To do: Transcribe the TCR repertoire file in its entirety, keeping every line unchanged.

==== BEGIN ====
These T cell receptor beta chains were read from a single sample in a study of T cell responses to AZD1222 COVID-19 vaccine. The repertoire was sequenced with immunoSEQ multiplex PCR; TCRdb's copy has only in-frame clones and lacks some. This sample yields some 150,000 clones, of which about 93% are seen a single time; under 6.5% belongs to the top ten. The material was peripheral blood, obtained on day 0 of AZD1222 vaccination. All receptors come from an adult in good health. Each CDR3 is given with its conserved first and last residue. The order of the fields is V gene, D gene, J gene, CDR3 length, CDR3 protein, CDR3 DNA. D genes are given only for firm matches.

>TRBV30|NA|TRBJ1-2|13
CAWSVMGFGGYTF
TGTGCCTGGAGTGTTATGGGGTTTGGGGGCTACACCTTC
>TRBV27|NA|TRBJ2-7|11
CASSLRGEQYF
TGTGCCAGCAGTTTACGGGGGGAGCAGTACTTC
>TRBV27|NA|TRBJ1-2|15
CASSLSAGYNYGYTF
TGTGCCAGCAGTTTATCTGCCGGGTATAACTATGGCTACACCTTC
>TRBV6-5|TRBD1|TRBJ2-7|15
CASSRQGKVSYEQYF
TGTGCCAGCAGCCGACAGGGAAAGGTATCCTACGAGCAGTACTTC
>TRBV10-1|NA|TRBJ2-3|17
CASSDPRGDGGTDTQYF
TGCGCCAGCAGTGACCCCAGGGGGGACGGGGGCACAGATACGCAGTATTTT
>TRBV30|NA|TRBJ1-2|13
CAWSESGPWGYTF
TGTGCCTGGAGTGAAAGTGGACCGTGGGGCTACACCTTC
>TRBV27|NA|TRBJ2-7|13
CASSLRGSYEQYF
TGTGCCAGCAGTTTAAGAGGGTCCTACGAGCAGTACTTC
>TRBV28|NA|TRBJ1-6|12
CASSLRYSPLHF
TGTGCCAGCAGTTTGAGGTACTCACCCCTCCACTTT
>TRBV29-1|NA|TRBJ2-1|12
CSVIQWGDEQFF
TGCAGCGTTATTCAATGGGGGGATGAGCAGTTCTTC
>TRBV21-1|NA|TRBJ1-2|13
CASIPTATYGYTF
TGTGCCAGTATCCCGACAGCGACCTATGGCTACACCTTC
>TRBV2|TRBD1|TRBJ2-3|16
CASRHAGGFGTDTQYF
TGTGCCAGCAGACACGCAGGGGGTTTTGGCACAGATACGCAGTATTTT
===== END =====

These T cell receptor beta chains were read from a single sample in a study of T cell responses to AZD1222 COVID-19 vaccine. The repertoire was sequenced with immunoSEQ multiplex PCR; TCRdb's copy has only in-frame clones and lacks some. This sample yields some 150,000 clones, of which about 93% are seen a single time; under 6.5% belongs to the top ten. The material was peripheral blood, obtained on day 0 of AZD1222 vaccination. All receptors come from an adult in good health. Each CDR3 is given with its conserved first and last residue. The order of the fields is V gene, D gene, J gene, CDR3 length, CDR3 protein, CDR3 DNA. D genes are given only for firm matches.

>TRBV30|NA|TRBJ1-2|13
CAWSVMGFGGYTF
TGTGCCTGGAGTGTTATGGGGTTTGGGGGCTACACCTTC
>TRBV27|NA|TRBJ2-7|11
CASSLRGEQYF
TGTGCCAGCAGTTTACGGGGGGAGCAGTACTTC
>TRBV27|NA|TRBJ1-2|15
CASSLSAGYNYGYTF
TGTGCCAGCAGTTTATCTGCCGGGTATAACTATGGCTACACCTTC
>TRBV6-5|TRBD1|TRBJ2-7|15
CASSRQGKVSYEQYF
TGTGCCAGCAGCCGACAGGGAAAGGTATCCTACGAGCAGTACTTC
>TRBV10-1|NA|TRBJ2-3|17
CASSDPRGDGGTDTQYF
TGCGCCAGCAGTGACCCCAGGGGGGACGGGGGCACAGATACGCAGTATTTT
>TRBV30|NA|TRBJ1-2|13
CAWSESGPWGYTF
TGTGCCTGGAGTGAAAGTGGACCGTGGGGCTACACCTTC
>TRBV27|NA|TRBJ2-7|13
CASSLRGSYEQYF
TGTGCCAGCAGTTTAAGAGGGTCCTACGAGCAGTACTTC
>TRBV28|NA|TRBJ1-6|12
CASSLRYSPLHF
TGTGCCAGCAGTTTGAGGTACTCACCCCTCCACTTT
>TRBV29-1|NA|TRBJ2-1|12
CSVIQWGDEQFF
TGCAGCGTTATTCAATGGGGGGATGAGCAGTTCTTC
>TRBV21-1|NA|TRBJ1-2|13
CASIPTATYGYTF
TGTGCCAGTATCCCGACAGCGACCTATGGCTACACCTTC
>TRBV2|TRBD1|TRBJ2-3|16
CASRHAGGFGTDTQYF
TGTGCCAGCAGACACGCAGGGGGTTTTGGCACAGATACGCAGTATTTT